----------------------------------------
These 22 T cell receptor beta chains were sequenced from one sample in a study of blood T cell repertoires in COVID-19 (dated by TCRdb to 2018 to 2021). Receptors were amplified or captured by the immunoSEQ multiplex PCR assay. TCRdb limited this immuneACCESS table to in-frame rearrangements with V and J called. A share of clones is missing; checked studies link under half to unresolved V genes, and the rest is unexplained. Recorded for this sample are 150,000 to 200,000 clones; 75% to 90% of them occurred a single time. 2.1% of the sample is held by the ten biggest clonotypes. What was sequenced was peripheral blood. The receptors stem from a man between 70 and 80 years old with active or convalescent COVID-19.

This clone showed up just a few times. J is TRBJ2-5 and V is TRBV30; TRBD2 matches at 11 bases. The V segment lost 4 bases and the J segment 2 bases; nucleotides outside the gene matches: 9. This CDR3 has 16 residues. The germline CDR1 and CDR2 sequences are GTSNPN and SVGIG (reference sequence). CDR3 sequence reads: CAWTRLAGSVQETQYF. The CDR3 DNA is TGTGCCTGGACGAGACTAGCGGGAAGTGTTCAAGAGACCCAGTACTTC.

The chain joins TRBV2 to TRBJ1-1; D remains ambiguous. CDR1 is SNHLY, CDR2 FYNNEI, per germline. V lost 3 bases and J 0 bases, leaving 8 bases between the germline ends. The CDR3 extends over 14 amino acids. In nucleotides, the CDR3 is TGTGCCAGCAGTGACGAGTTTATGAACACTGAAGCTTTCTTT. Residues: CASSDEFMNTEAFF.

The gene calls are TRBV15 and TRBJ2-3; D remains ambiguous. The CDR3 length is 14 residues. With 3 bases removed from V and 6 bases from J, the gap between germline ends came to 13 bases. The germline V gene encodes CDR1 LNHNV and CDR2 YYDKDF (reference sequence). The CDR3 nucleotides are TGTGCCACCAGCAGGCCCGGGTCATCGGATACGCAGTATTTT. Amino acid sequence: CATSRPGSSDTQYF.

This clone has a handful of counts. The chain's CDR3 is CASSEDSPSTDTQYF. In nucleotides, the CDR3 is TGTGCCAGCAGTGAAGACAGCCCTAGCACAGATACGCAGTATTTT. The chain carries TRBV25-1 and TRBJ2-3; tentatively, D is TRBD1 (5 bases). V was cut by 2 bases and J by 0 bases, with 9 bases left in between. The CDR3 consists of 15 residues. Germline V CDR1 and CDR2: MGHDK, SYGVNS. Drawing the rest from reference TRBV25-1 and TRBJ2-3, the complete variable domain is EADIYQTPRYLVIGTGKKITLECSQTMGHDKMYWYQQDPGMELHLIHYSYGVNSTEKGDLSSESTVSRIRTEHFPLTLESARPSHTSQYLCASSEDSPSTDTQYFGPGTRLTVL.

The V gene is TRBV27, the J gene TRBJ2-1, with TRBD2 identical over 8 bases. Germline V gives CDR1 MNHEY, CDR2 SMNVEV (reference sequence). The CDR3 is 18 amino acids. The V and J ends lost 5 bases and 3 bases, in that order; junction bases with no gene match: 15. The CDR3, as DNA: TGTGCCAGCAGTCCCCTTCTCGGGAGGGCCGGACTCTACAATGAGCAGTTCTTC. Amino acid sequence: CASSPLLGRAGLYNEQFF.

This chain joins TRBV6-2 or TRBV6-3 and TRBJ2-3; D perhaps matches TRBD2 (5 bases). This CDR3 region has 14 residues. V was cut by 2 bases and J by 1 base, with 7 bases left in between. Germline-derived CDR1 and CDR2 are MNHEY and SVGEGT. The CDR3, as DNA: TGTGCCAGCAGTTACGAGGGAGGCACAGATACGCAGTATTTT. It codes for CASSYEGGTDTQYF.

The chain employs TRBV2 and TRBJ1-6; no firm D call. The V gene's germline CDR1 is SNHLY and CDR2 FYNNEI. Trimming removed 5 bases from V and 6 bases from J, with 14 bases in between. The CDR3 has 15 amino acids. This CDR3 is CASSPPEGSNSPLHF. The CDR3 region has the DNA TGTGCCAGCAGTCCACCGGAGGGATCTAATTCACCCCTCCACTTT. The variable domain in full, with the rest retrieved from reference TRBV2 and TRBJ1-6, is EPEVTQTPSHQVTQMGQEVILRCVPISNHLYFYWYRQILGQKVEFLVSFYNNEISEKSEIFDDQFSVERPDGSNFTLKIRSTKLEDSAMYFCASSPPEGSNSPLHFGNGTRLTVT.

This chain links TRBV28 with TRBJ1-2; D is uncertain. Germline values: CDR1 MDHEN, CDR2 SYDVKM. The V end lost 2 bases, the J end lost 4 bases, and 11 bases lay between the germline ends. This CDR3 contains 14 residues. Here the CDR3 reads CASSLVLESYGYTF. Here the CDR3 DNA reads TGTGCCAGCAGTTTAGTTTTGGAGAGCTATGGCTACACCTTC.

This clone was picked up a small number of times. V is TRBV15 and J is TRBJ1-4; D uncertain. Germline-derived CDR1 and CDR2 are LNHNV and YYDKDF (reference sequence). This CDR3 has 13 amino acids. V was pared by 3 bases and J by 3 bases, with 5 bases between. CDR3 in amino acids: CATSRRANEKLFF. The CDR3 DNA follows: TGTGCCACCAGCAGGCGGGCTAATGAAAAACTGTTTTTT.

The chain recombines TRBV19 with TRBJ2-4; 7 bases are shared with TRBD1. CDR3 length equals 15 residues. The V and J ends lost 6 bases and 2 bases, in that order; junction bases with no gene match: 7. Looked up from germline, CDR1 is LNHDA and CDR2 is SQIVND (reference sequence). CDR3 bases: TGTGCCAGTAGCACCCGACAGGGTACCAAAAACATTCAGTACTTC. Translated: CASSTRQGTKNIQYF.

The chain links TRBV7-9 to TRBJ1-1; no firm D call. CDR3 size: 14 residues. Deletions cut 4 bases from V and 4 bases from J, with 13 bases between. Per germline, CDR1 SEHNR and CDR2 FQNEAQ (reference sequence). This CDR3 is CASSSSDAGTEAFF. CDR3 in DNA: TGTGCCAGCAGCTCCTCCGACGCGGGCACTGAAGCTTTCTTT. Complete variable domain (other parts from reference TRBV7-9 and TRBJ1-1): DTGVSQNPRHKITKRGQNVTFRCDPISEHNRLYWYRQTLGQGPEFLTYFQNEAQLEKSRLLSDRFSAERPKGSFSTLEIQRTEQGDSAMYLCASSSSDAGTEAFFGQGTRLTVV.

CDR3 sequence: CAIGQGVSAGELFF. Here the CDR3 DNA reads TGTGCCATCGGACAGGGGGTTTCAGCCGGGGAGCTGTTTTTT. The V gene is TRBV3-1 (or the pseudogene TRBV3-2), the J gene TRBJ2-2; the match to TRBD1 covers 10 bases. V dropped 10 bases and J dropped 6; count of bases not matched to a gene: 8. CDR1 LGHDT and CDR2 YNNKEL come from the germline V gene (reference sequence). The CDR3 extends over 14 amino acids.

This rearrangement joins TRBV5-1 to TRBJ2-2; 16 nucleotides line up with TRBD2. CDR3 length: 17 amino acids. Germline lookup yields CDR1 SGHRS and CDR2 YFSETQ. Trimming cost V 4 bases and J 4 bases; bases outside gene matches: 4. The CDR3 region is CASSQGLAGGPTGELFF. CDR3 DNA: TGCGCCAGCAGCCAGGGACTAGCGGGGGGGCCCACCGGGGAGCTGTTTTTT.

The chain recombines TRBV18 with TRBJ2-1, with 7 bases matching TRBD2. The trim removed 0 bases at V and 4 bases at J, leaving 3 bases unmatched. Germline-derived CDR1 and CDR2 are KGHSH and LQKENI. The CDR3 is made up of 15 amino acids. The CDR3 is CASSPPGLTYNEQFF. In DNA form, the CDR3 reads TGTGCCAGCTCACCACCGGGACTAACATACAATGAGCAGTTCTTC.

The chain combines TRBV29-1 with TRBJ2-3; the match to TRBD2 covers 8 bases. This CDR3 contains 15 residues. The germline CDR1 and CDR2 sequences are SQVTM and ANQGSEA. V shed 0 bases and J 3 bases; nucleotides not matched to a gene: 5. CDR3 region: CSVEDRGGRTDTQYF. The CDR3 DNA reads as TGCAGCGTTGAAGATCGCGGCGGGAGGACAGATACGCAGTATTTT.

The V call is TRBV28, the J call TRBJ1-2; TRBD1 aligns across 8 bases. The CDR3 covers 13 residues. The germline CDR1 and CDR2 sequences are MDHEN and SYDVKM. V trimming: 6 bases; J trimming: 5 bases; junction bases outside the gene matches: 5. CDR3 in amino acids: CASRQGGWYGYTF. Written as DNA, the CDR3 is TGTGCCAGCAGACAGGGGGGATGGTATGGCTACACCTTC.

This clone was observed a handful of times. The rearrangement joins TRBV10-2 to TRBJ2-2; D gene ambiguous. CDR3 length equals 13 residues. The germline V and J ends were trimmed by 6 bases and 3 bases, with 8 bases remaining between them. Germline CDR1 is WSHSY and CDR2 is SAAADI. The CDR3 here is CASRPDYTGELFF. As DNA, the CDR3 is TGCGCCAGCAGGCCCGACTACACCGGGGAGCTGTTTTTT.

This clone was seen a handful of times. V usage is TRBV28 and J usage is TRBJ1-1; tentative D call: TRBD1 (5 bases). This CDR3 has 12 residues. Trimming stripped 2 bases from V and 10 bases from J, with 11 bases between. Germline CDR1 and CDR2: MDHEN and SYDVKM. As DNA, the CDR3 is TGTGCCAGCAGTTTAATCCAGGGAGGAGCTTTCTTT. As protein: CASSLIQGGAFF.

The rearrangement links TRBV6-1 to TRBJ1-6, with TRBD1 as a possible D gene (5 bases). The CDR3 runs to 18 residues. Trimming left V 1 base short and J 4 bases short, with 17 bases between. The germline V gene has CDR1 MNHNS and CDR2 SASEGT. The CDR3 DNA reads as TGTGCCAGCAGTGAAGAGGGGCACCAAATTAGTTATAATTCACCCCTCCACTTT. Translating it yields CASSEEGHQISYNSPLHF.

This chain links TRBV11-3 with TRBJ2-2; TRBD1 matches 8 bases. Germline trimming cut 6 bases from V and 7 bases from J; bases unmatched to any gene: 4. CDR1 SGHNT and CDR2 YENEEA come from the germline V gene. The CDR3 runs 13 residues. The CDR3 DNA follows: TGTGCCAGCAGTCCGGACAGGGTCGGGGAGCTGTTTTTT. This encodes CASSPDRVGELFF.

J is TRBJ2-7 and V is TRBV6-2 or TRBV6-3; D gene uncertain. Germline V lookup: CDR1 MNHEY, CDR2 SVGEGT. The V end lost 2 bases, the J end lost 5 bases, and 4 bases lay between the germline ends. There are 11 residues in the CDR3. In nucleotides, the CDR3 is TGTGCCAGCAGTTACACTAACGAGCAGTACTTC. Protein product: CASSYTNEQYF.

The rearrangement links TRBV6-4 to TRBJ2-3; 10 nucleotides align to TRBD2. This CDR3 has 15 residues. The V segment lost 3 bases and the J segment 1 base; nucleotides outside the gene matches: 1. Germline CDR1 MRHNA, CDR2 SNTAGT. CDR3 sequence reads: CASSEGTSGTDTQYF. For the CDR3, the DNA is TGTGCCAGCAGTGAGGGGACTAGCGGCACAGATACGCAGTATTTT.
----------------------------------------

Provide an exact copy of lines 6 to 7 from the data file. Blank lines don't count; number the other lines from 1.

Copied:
The V gene is TRBV27, the J gene TRBJ2-1, with TRBD2 identical over 8 bases. Germline V gives CDR1 MNHEY, CDR2 SMNVEV (reference sequence). The CDR3 is 18 amino acids. The V and J ends lost 5 bases and 3 bases, in that order; junction bases with no gene match: 15. The CDR3, as DNA: TGTGCCAGCAGTCCCCTTCTCGGGAGGGCCGGACTCTACAATGAGCAGTTCTTC. Amino acid sequence: CASSPLLGRAGLYNEQFF.

This chain joins TRBV6-2 or TRBV6-3 and TRBJ2-3; D perhaps matches TRBD2 (5 bases). This CDR3 region has 14 residues. V was cut by 2 bases and J by 1 base, with 7 bases left in between. Germline-derived CDR1 and CDR2 are MNHEY and SVGEGT. The CDR3, as DNA: TGTGCCAGCAGTTACGAGGGAGGCACAGATACGCAGTATTTT. It codes for CASSYEGGTDTQYF.